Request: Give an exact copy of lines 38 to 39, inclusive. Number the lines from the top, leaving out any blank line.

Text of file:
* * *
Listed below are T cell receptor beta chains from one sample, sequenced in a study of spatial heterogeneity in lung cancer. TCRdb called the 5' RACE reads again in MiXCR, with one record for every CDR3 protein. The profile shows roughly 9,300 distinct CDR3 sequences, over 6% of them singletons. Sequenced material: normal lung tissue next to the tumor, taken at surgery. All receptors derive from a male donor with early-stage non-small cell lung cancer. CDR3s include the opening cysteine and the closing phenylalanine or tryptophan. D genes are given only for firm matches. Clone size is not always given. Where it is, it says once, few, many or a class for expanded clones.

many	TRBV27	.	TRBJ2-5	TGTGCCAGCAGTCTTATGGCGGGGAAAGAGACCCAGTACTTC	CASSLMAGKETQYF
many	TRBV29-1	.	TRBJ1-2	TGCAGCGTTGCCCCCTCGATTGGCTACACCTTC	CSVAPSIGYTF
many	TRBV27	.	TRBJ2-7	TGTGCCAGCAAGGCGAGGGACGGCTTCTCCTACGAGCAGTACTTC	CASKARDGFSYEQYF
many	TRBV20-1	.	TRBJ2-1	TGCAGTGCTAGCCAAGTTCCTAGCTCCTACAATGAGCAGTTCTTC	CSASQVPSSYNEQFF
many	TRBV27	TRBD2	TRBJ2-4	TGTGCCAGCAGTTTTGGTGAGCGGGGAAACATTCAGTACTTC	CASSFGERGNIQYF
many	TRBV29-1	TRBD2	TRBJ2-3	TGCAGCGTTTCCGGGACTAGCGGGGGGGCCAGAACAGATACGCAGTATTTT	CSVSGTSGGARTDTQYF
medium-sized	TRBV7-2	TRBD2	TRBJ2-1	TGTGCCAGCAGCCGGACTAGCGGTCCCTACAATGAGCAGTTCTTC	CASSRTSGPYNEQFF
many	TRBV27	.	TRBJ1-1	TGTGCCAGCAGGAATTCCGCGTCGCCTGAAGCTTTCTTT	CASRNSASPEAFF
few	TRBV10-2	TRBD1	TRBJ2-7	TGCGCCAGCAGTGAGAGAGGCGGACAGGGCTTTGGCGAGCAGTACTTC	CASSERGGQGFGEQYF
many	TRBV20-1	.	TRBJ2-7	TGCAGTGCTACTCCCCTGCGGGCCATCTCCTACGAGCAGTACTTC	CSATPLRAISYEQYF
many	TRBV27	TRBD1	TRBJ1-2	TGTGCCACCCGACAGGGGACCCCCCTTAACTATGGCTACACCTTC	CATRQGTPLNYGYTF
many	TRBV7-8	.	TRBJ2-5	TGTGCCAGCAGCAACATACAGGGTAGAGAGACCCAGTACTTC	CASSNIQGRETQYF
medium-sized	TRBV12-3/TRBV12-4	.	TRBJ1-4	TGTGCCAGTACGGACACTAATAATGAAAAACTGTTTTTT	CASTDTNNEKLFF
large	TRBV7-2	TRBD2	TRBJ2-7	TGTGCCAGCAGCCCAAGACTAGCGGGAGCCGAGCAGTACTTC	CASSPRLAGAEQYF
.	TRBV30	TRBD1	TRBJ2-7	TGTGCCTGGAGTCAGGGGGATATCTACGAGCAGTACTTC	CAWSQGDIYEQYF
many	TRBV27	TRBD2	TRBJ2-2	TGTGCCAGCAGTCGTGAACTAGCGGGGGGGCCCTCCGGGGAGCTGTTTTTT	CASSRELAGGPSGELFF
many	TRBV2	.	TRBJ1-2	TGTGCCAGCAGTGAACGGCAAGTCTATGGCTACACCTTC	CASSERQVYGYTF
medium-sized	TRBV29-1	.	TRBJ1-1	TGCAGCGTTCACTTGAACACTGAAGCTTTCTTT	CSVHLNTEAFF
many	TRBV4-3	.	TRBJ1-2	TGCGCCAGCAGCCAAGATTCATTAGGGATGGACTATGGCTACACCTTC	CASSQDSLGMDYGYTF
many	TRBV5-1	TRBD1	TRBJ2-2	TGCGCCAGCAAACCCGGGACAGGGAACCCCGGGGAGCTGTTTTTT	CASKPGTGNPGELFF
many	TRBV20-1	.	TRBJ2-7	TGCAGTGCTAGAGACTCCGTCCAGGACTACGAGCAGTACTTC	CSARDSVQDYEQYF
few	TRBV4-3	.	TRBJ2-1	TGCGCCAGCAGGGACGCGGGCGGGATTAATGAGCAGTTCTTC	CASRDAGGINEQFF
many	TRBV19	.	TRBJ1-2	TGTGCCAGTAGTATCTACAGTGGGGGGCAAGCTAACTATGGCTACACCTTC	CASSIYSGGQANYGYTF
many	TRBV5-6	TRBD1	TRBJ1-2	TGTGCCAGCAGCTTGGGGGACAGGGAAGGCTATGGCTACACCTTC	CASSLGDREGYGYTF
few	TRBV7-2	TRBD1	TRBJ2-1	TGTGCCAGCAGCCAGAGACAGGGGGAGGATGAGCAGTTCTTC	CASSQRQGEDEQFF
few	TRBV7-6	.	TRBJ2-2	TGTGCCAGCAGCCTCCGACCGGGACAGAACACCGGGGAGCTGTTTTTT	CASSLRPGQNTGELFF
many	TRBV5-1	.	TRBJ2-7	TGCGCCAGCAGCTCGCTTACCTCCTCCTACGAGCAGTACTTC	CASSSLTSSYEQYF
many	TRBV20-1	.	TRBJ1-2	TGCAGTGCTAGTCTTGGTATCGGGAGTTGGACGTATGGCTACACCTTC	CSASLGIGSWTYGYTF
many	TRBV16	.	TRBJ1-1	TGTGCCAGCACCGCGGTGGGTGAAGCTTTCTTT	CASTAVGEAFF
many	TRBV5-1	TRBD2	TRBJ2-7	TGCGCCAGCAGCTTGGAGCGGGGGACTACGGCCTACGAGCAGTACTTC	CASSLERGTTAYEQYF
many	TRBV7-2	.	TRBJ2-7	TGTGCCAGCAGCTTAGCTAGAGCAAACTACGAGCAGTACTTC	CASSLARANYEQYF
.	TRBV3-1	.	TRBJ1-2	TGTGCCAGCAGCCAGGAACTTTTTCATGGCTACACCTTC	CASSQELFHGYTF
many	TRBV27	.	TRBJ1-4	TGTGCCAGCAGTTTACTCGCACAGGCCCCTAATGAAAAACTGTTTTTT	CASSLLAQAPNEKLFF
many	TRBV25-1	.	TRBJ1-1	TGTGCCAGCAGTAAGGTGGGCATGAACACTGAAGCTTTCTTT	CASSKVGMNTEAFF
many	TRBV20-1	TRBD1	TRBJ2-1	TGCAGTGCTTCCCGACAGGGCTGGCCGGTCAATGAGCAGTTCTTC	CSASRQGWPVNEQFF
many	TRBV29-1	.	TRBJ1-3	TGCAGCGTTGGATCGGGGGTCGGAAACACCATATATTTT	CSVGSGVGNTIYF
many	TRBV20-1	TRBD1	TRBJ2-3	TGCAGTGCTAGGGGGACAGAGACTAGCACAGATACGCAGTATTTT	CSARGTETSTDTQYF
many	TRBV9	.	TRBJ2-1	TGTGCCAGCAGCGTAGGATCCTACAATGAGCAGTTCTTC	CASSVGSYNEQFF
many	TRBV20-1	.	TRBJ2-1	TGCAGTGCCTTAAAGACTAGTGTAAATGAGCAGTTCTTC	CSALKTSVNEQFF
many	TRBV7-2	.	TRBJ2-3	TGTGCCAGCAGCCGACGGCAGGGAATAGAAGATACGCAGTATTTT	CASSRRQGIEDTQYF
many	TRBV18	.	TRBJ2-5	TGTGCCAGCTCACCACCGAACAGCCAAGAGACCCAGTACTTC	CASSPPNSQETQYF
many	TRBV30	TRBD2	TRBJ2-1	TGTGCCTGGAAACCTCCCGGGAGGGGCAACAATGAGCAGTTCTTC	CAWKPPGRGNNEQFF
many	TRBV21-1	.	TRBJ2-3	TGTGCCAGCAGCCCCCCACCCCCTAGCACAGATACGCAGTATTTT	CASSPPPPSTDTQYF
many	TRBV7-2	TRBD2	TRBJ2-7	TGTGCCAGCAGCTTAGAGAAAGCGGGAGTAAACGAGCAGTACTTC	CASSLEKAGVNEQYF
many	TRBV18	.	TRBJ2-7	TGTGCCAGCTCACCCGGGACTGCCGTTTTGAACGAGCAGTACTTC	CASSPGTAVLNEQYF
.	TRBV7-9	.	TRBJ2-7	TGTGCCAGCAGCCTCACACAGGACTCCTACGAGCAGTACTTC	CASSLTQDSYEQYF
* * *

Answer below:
many	TRBV20-1	TRBD1	TRBJ2-3	TGCAGTGCTAGGGGGACAGAGACTAGCACAGATACGCAGTATTTT	CSARGTETSTDTQYF
many	TRBV9	.	TRBJ2-1	TGTGCCAGCAGCGTAGGATCCTACAATGAGCAGTTCTTC	CASSVGSYNEQFF